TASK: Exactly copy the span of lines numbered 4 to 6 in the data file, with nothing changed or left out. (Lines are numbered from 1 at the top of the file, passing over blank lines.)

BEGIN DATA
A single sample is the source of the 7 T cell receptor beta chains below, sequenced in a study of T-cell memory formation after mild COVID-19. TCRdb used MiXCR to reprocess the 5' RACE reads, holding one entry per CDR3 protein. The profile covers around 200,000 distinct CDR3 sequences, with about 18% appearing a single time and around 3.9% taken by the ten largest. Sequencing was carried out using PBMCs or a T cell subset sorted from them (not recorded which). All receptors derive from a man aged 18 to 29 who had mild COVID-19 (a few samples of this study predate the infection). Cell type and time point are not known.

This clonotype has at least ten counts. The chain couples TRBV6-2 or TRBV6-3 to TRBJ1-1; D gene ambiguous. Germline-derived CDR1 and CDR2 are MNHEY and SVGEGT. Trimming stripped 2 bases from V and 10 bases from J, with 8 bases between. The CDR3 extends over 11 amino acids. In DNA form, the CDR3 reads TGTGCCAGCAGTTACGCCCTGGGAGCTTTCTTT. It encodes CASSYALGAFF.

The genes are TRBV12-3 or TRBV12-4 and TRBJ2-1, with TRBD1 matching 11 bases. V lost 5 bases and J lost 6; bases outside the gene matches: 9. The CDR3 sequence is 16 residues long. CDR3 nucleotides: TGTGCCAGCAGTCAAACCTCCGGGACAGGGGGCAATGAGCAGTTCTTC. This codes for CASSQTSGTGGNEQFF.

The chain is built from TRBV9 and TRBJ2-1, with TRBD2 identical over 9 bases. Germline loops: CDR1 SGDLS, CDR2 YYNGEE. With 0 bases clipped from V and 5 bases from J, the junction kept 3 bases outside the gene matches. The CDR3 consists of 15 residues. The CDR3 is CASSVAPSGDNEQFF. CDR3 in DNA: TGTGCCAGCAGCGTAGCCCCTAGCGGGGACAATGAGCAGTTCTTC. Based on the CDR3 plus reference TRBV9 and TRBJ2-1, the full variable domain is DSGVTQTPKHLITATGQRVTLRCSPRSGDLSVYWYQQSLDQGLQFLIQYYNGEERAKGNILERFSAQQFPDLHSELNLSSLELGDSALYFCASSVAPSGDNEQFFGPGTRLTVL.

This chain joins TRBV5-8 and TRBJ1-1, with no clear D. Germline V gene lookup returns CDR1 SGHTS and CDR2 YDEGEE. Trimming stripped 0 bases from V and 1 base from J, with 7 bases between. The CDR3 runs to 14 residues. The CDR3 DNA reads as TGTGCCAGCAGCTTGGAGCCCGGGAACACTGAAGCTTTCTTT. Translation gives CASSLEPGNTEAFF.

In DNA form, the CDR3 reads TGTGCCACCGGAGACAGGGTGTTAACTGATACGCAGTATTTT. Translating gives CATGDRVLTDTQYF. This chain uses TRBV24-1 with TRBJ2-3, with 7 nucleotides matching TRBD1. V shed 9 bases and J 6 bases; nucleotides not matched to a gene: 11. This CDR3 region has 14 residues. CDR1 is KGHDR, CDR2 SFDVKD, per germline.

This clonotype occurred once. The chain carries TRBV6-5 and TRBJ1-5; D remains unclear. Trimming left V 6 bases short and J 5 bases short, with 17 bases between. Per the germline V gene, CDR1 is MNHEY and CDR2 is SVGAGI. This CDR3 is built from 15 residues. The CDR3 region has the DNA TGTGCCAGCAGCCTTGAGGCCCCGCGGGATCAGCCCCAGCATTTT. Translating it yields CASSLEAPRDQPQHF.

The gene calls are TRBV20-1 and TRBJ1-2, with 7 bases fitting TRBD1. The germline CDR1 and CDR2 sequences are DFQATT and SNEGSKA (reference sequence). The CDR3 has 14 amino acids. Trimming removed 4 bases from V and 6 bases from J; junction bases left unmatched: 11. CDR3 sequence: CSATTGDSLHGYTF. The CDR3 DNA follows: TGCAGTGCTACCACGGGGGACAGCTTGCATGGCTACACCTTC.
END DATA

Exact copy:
The chain is built from TRBV9 and TRBJ2-1, with TRBD2 identical over 9 bases. Germline loops: CDR1 SGDLS, CDR2 YYNGEE. With 0 bases clipped from V and 5 bases from J, the junction kept 3 bases outside the gene matches. The CDR3 consists of 15 residues. The CDR3 is CASSVAPSGDNEQFF. CDR3 in DNA: TGTGCCAGCAGCGTAGCCCCTAGCGGGGACAATGAGCAGTTCTTC. Based on the CDR3 plus reference TRBV9 and TRBJ2-1, the full variable domain is DSGVTQTPKHLITATGQRVTLRCSPRSGDLSVYWYQQSLDQGLQFLIQYYNGEERAKGNILERFSAQQFPDLHSELNLSSLELGDSALYFCASSVAPSGDNEQFFGPGTRLTVL.

This chain joins TRBV5-8 and TRBJ1-1, with no clear D. Germline V gene lookup returns CDR1 SGHTS and CDR2 YDEGEE. Trimming stripped 0 bases from V and 1 base from J, with 7 bases between. The CDR3 runs to 14 residues. The CDR3 DNA reads as TGTGCCAGCAGCTTGGAGCCCGGGAACACTGAAGCTTTCTTT. Translation gives CASSLEPGNTEAFF.

In DNA form, the CDR3 reads TGTGCCACCGGAGACAGGGTGTTAACTGATACGCAGTATTTT. Translating gives CATGDRVLTDTQYF. This chain uses TRBV24-1 with TRBJ2-3, with 7 nucleotides matching TRBD1. V shed 9 bases and J 6 bases; nucleotides not matched to a gene: 11. This CDR3 region has 14 residues. CDR1 is KGHDR, CDR2 SFDVKD, per germline.